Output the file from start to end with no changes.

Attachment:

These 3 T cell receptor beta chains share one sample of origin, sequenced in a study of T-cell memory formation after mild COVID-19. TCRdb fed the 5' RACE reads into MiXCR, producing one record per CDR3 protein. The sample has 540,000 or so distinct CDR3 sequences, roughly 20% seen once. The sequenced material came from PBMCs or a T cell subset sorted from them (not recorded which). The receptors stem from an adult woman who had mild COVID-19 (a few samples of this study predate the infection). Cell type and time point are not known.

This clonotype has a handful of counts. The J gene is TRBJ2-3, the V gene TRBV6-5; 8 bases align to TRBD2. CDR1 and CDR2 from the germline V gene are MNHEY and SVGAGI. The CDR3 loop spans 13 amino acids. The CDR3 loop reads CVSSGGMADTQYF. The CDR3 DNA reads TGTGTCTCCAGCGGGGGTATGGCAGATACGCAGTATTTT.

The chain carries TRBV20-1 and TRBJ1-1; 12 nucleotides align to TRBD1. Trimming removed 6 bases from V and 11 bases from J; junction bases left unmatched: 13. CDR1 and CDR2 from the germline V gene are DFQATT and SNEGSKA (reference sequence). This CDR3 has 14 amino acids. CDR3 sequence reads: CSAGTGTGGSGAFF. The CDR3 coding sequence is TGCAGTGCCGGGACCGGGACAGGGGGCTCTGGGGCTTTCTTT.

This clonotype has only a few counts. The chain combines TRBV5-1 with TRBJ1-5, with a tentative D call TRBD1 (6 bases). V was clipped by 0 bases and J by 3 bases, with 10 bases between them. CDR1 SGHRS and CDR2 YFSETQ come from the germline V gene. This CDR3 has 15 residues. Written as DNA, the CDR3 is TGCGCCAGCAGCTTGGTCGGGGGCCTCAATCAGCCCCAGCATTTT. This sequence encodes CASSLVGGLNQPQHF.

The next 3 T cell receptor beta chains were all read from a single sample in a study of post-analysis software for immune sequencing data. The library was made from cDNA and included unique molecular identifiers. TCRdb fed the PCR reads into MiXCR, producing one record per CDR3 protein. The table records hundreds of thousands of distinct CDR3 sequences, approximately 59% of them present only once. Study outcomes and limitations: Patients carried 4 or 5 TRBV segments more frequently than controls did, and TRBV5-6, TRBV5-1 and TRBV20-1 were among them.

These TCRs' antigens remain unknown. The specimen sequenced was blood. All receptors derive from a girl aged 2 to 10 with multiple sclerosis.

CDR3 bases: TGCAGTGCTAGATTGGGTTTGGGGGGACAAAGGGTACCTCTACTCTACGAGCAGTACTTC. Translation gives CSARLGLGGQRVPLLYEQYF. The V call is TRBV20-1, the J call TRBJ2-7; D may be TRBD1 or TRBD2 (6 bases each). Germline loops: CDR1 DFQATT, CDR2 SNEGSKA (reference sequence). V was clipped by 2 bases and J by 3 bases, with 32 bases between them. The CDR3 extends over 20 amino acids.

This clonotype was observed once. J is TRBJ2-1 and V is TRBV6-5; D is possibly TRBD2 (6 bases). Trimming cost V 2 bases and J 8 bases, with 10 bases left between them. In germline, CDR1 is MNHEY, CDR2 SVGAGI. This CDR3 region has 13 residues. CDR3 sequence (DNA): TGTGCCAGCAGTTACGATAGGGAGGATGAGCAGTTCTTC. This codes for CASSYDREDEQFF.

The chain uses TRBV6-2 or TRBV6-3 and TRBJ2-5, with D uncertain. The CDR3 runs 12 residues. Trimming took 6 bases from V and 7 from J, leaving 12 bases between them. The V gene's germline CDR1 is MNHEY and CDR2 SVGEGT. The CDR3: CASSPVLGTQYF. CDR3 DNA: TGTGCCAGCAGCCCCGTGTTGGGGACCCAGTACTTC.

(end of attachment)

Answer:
These 3 T cell receptor beta chains share one sample of origin, sequenced in a study of T-cell memory formation after mild COVID-19. TCRdb fed the 5' RACE reads into MiXCR, producing one record per CDR3 protein. The sample has 540,000 or so distinct CDR3 sequences, roughly 20% seen once. The sequenced material came from PBMCs or a T cell subset sorted from them (not recorded which). The receptors stem from an adult woman who had mild COVID-19 (a few samples of this study predate the infection). Cell type and time point are not known.

This clonotype has a handful of counts. The J gene is TRBJ2-3, the V gene TRBV6-5; 8 bases align to TRBD2. CDR1 and CDR2 from the germline V gene are MNHEY and SVGAGI. The CDR3 loop spans 13 amino acids. The CDR3 loop reads CVSSGGMADTQYF. The CDR3 DNA reads TGTGTCTCCAGCGGGGGTATGGCAGATACGCAGTATTTT.

The chain carries TRBV20-1 and TRBJ1-1; 12 nucleotides align to TRBD1. Trimming removed 6 bases from V and 11 bases from J; junction bases left unmatched: 13. CDR1 and CDR2 from the germline V gene are DFQATT and SNEGSKA (reference sequence). This CDR3 has 14 amino acids. CDR3 sequence reads: CSAGTGTGGSGAFF. The CDR3 coding sequence is TGCAGTGCCGGGACCGGGACAGGGGGCTCTGGGGCTTTCTTT.

This clonotype has only a few counts. The chain combines TRBV5-1 with TRBJ1-5, with a tentative D call TRBD1 (6 bases). V was clipped by 0 bases and J by 3 bases, with 10 bases between them. CDR1 SGHRS and CDR2 YFSETQ come from the germline V gene. This CDR3 has 15 residues. Written as DNA, the CDR3 is TGCGCCAGCAGCTTGGTCGGGGGCCTCAATCAGCCCCAGCATTTT. This sequence encodes CASSLVGGLNQPQHF.

The next 3 T cell receptor beta chains were all read from a single sample in a study of post-analysis software for immune sequencing data. The library was made from cDNA and included unique molecular identifiers. TCRdb fed the PCR reads into MiXCR, producing one record per CDR3 protein. The table records hundreds of thousands of distinct CDR3 sequences, approximately 59% of them present only once. Study outcomes and limitations: Patients carried 4 or 5 TRBV segments more frequently than controls did, and TRBV5-6, TRBV5-1 and TRBV20-1 were among them.

These TCRs' antigens remain unknown. The specimen sequenced was blood. All receptors derive from a girl aged 2 to 10 with multiple sclerosis.

CDR3 bases: TGCAGTGCTAGATTGGGTTTGGGGGGACAAAGGGTACCTCTACTCTACGAGCAGTACTTC. Translation gives CSARLGLGGQRVPLLYEQYF. The V call is TRBV20-1, the J call TRBJ2-7; D may be TRBD1 or TRBD2 (6 bases each). Germline loops: CDR1 DFQATT, CDR2 SNEGSKA (reference sequence). V was clipped by 2 bases and J by 3 bases, with 32 bases between them. The CDR3 extends over 20 amino acids.

This clonotype was observed once. J is TRBJ2-1 and V is TRBV6-5; D is possibly TRBD2 (6 bases). Trimming cost V 2 bases and J 8 bases, with 10 bases left between them. In germline, CDR1 is MNHEY, CDR2 SVGAGI. This CDR3 region has 13 residues. CDR3 sequence (DNA): TGTGCCAGCAGTTACGATAGGGAGGATGAGCAGTTCTTC. This codes for CASSYDREDEQFF.

The chain uses TRBV6-2 or TRBV6-3 and TRBJ2-5, with D uncertain. The CDR3 runs 12 residues. Trimming took 6 bases from V and 7 from J, leaving 12 bases between them. The V gene's germline CDR1 is MNHEY and CDR2 SVGEGT. The CDR3: CASSPVLGTQYF. CDR3 DNA: TGTGCCAGCAGCCCCGTGTTGGGGACCCAGTACTTC.